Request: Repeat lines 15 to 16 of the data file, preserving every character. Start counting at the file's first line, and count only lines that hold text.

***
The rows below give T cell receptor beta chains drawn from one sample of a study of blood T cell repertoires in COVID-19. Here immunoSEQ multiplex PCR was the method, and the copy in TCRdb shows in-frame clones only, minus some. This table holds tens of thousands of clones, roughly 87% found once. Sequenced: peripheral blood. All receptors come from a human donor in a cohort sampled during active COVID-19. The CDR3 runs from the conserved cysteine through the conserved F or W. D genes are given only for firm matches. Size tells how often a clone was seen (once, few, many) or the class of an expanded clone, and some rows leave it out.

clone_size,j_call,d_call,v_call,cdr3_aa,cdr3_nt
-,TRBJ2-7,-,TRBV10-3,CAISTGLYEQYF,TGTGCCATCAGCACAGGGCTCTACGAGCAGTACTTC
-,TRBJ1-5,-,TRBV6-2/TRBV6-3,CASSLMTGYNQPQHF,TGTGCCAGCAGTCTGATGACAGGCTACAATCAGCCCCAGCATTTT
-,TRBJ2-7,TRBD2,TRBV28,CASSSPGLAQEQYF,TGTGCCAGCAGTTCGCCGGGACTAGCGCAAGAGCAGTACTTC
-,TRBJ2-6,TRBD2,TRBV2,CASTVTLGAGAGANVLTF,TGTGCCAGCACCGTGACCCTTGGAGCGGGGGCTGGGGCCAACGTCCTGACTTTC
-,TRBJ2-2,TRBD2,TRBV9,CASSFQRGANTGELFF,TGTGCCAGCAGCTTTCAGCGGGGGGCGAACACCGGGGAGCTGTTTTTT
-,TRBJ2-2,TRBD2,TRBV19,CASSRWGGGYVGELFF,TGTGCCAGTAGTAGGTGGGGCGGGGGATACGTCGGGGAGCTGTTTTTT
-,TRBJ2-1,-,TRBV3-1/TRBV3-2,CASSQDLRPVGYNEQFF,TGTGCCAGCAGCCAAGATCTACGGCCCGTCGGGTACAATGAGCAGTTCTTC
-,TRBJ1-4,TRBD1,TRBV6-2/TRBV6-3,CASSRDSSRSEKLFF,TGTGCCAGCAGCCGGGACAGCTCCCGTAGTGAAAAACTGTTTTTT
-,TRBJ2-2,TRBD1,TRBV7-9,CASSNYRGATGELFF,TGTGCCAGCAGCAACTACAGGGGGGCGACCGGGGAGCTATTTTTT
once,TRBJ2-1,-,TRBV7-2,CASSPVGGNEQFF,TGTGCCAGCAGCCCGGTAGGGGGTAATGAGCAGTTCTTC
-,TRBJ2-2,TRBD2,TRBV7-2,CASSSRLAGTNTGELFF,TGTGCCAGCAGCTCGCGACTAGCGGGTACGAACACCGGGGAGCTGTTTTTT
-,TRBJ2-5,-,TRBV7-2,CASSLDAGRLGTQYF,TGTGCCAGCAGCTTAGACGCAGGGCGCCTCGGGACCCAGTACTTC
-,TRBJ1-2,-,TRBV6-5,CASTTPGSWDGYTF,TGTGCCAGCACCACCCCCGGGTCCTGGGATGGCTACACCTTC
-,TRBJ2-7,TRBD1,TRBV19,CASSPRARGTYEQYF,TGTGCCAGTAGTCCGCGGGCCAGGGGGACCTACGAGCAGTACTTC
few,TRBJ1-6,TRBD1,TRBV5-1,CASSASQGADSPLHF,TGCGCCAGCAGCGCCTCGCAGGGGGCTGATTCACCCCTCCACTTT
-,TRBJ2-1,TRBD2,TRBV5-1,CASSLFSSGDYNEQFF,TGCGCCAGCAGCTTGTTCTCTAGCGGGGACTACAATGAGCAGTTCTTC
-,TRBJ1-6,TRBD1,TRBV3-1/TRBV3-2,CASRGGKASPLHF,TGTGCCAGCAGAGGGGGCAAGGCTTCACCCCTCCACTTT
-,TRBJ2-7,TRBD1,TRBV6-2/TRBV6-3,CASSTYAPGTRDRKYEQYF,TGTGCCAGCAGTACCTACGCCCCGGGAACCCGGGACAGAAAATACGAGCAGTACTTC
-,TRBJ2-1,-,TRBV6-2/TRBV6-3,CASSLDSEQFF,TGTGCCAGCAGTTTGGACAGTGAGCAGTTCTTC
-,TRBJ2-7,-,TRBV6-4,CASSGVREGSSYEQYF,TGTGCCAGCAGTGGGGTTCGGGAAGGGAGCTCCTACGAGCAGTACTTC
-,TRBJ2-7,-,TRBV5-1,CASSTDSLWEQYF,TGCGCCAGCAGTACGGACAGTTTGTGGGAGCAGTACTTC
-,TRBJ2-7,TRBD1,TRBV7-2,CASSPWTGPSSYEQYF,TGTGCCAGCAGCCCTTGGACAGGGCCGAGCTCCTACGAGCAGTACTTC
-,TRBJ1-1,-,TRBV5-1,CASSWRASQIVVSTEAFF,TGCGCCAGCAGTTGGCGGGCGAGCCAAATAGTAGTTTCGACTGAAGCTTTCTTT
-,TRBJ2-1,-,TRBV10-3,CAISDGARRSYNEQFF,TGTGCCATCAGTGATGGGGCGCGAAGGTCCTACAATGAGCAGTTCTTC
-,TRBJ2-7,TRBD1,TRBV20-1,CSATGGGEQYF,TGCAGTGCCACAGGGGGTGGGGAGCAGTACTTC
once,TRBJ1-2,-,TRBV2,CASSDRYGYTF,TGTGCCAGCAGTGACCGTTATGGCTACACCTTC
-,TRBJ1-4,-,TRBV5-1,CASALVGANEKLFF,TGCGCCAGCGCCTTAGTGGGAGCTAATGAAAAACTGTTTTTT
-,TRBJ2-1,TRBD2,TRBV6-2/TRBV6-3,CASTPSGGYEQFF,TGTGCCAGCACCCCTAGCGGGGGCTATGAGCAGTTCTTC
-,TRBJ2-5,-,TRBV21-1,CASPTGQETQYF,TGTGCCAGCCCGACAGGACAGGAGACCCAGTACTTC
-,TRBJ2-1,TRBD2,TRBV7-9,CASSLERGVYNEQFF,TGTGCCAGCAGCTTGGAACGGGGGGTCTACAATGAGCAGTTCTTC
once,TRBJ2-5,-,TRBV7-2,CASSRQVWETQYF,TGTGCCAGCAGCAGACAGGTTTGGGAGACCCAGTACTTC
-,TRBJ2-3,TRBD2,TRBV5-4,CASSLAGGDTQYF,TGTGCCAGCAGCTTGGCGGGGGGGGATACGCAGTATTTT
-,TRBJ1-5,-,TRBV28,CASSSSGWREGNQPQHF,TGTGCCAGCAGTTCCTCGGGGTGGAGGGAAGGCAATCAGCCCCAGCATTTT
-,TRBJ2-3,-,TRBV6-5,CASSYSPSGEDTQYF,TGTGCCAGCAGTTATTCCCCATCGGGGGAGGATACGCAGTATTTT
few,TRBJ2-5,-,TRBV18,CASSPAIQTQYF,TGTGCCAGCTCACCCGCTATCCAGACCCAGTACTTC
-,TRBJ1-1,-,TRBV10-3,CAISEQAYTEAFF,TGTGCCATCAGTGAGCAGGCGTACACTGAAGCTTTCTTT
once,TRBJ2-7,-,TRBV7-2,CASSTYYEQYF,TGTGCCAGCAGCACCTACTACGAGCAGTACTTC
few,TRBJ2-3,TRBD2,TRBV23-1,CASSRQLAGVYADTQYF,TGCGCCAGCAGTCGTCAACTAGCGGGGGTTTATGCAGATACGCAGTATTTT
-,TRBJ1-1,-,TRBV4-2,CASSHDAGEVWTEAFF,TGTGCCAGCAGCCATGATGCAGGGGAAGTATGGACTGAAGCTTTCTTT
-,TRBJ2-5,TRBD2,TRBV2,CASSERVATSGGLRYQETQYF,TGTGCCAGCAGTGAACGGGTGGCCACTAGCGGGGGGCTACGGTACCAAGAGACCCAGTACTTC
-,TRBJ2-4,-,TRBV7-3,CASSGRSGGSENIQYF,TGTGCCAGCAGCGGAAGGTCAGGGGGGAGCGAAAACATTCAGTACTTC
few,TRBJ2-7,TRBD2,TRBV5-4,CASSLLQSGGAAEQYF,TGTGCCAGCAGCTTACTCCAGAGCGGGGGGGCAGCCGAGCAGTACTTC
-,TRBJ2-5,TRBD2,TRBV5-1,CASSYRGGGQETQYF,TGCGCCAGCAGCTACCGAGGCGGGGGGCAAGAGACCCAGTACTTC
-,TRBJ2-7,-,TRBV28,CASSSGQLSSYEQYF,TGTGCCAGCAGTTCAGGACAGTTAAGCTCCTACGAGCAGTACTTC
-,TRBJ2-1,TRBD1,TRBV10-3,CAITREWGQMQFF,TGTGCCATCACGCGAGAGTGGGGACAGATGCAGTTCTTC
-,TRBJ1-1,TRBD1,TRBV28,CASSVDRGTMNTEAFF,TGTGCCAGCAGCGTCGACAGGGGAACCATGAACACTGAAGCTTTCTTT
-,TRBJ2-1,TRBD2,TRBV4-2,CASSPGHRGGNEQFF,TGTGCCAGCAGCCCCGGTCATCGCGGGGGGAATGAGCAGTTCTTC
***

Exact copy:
-,TRBJ1-2,-,TRBV6-5,CASTTPGSWDGYTF,TGTGCCAGCACCACCCCCGGGTCCTGGGATGGCTACACCTTC
-,TRBJ2-7,TRBD1,TRBV19,CASSPRARGTYEQYF,TGTGCCAGTAGTCCGCGGGCCAGGGGGACCTACGAGCAGTACTTC